I'm trying to run the prstat command on my Ubuntu server, but it doesn't seem to be installed. I have searched the web for the package name needed to install it, but without any luck for some reason.

I'm still surprised that vmstat, iostat and vmstat come pre-installed and work fine but prstat doesn't seem to exist.

  • 3
    To my understanding prstat is Solaris-specific, any reason top or htop are not options? – iruvar Jan 9 '13 at 4:39
  • Interesting, that I didn't know, I have used top and htop and they are useful, but for my current objective I have a created a script that uses prstat and various other stat commands to log specified system behavior and augmenting the script would be very difficult at this stage. I have also noticed that there is a package for Ubuntu: manpages.ubuntu.com/manpages/lucid/man1/prtstat.1.html But not quite sure how to install it.. – I AM L Jan 9 '13 at 5:06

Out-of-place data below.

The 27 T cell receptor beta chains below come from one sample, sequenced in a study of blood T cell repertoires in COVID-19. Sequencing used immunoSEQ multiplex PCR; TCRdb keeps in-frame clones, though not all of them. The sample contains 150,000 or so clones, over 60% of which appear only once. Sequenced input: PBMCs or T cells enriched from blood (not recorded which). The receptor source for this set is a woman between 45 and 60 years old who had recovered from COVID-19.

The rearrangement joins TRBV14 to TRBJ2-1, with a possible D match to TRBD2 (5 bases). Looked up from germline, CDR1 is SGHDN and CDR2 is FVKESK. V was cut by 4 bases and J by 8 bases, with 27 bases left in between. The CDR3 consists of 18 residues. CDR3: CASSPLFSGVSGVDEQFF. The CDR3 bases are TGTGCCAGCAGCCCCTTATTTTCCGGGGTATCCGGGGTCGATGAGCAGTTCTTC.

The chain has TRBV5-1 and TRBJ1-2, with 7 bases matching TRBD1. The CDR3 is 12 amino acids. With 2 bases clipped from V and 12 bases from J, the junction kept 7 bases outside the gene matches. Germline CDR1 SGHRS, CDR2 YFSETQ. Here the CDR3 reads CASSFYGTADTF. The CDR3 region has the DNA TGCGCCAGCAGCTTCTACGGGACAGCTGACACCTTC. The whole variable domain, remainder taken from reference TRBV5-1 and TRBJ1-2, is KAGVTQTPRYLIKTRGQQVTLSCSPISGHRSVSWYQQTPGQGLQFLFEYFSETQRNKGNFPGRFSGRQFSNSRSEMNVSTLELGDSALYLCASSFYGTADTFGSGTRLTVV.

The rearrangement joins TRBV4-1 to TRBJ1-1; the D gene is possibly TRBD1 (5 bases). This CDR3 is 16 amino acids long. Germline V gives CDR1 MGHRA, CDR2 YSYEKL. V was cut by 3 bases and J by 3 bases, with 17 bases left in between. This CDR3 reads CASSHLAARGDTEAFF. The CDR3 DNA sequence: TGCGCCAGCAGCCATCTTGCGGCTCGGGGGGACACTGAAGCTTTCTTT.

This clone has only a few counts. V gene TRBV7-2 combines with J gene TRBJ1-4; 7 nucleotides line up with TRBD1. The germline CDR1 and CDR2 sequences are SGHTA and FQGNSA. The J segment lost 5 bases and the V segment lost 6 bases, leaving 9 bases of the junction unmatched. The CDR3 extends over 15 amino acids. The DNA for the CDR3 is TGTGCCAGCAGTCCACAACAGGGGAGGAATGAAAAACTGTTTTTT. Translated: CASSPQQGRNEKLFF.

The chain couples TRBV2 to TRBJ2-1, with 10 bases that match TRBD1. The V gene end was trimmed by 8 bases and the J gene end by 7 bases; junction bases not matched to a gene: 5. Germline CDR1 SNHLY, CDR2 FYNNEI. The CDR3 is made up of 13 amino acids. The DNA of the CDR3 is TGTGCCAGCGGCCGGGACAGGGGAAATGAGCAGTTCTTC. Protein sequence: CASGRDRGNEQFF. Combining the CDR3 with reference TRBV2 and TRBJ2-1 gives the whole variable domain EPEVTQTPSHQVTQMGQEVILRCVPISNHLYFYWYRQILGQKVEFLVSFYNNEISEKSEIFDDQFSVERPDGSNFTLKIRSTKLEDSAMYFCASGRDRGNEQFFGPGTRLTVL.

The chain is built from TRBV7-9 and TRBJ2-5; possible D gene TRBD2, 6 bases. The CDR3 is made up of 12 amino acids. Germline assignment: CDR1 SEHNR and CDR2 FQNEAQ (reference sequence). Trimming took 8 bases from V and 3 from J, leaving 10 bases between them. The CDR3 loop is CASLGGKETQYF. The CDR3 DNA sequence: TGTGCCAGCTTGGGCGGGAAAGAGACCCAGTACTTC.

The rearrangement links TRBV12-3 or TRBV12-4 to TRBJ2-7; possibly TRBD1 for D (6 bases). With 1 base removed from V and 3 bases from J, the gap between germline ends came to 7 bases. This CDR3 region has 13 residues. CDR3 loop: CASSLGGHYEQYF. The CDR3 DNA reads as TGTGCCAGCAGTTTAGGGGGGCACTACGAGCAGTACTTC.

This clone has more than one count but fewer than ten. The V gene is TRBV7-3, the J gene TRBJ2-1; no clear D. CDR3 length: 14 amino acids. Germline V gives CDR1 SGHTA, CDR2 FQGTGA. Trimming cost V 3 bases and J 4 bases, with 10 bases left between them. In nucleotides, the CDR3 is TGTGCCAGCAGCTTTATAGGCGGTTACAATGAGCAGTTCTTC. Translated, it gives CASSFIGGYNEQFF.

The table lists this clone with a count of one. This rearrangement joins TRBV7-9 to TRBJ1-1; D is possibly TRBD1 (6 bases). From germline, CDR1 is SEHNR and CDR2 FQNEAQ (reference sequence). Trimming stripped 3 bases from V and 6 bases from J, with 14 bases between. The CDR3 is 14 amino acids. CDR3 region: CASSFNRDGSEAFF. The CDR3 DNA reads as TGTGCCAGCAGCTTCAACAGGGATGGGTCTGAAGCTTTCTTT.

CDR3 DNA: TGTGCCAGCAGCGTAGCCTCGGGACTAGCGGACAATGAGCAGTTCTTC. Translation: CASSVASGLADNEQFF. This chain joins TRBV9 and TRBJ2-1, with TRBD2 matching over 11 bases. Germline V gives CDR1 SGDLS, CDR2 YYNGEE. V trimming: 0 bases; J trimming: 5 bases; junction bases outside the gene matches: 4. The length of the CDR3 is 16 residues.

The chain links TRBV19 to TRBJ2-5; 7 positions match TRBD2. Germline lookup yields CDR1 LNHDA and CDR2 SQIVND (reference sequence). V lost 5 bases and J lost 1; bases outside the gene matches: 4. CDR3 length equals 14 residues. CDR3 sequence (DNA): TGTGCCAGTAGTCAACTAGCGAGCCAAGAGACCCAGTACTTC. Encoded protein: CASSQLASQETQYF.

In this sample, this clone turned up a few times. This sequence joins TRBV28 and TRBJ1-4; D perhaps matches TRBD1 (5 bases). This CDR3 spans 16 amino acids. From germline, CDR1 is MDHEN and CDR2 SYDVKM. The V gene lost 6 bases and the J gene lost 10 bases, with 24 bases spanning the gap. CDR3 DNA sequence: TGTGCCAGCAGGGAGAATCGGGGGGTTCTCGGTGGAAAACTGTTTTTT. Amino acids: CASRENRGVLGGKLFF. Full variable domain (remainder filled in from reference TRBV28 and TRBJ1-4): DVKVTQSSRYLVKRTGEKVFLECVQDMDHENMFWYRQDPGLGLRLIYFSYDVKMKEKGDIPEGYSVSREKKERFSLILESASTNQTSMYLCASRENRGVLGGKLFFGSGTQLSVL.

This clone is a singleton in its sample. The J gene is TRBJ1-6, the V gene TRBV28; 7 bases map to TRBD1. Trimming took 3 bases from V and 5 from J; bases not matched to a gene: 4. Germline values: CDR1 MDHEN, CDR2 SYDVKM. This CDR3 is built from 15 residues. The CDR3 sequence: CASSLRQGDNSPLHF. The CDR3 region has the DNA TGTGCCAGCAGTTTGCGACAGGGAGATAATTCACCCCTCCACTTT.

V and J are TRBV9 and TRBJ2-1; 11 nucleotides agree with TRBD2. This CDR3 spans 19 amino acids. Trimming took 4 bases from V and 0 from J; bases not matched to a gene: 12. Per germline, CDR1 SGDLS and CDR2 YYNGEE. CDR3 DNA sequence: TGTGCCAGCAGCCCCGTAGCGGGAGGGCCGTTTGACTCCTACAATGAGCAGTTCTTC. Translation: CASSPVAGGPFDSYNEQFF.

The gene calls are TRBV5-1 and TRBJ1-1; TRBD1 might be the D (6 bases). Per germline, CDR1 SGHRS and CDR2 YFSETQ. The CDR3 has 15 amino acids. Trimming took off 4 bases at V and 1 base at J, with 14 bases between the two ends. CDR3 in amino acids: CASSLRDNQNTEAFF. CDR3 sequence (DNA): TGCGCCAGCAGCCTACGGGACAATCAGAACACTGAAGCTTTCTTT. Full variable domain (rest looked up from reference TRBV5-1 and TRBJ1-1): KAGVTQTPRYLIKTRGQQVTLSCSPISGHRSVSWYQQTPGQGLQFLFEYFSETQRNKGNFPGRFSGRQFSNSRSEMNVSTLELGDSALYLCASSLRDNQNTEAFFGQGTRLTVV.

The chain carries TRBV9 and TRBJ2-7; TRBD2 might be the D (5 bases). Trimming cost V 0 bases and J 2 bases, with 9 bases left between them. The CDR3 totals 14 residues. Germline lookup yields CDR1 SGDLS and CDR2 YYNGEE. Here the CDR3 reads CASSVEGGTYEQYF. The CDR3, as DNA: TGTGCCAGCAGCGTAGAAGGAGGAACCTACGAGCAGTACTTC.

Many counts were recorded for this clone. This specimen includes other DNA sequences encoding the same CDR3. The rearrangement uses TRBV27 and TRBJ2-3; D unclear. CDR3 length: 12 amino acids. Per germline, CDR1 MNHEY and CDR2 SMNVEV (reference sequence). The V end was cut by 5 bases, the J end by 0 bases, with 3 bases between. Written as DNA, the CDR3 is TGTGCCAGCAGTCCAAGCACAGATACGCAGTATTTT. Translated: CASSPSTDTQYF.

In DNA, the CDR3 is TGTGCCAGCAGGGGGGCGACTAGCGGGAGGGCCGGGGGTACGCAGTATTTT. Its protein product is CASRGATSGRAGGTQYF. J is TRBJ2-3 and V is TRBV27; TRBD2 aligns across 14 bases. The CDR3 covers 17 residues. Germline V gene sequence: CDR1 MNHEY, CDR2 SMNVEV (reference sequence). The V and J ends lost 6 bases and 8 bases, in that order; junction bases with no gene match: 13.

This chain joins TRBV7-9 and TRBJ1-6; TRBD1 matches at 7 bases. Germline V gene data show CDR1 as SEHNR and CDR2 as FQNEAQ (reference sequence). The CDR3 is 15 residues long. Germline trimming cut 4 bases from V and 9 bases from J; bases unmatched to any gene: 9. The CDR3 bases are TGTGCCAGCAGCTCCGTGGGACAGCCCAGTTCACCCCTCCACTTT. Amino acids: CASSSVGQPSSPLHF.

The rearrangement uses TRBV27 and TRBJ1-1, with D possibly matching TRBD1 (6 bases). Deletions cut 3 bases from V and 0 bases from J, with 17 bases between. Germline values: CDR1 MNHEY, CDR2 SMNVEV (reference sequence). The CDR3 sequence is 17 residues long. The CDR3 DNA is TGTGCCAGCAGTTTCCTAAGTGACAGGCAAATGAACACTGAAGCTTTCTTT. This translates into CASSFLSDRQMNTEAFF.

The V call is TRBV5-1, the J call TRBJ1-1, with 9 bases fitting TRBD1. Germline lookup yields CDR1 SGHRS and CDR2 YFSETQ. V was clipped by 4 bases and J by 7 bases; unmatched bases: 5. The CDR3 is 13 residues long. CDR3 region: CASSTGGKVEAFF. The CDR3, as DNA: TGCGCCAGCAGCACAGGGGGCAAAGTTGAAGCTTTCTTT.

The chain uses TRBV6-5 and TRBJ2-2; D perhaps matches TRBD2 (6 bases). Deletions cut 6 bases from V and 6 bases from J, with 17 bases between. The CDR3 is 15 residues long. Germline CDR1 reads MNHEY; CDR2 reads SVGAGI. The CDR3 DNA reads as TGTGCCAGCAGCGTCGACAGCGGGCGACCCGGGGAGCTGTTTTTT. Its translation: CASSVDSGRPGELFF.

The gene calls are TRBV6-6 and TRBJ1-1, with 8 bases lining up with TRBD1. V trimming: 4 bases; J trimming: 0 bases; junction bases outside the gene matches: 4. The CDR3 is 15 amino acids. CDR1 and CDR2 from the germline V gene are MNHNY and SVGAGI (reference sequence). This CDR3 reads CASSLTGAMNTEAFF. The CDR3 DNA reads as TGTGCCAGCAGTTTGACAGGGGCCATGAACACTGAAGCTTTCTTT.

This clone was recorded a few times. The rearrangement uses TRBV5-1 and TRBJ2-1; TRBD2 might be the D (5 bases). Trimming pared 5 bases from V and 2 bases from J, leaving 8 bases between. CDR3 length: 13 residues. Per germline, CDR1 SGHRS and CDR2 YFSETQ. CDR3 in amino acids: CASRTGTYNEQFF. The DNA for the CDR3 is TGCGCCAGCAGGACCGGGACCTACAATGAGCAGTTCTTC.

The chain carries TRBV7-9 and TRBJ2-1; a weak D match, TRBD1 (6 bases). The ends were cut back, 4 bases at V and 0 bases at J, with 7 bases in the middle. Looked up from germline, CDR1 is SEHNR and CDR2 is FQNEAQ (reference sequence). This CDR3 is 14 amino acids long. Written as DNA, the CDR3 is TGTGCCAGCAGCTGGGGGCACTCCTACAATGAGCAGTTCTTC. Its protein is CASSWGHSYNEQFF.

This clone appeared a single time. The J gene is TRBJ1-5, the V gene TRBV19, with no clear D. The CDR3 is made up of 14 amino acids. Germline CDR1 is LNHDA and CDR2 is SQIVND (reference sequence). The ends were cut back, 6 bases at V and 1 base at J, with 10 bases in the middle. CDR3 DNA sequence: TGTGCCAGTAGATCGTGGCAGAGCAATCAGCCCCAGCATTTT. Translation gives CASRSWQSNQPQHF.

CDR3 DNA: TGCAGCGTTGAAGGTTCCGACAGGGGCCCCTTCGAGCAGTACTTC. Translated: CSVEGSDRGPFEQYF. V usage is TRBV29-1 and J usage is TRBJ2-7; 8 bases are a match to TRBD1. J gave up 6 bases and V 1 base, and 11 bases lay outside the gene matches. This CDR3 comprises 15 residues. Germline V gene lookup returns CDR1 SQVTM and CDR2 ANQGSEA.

• If you read that man page, you'll see two things: it's part of the psmisc package, and it is nothing like what the Solaris prstat utility :( – Mat Jan 9 '13 at 6:32
  • @Mat that's a bit disappointing, I guess there's probably no way of porting the prstat functionality to Linux? What is the "BEST" alternative then in this case? – I AM L Jan 10 '13 at 0:42
  • prstat use certain Solaris features (microstate accounting f.e.) that are not available elsewhere – sendmoreinfo Jan 24 '13 at 17:27

prstat is a Solaris command. There are similar commands on Linux (top, ps, reading from /proc, …) but none with the same syntax. It's the downside of using nonstandard tools — porting your application to a different system requires adapting it.

If you really need a tool with the same syntax because of a script that you don't want to change, write one using the features Linux offers. Implement the options and output formats that you need for your script. Most if not all the information you need can be extracted with ps, using the -o option to select fields. Apply a grep or awk filter to select the lines you want. Alternatively, parse /proc/$pid/stat or /proc/$pid/status directly. For global information such as load averages, call top or uptime or look in /proc/stat.

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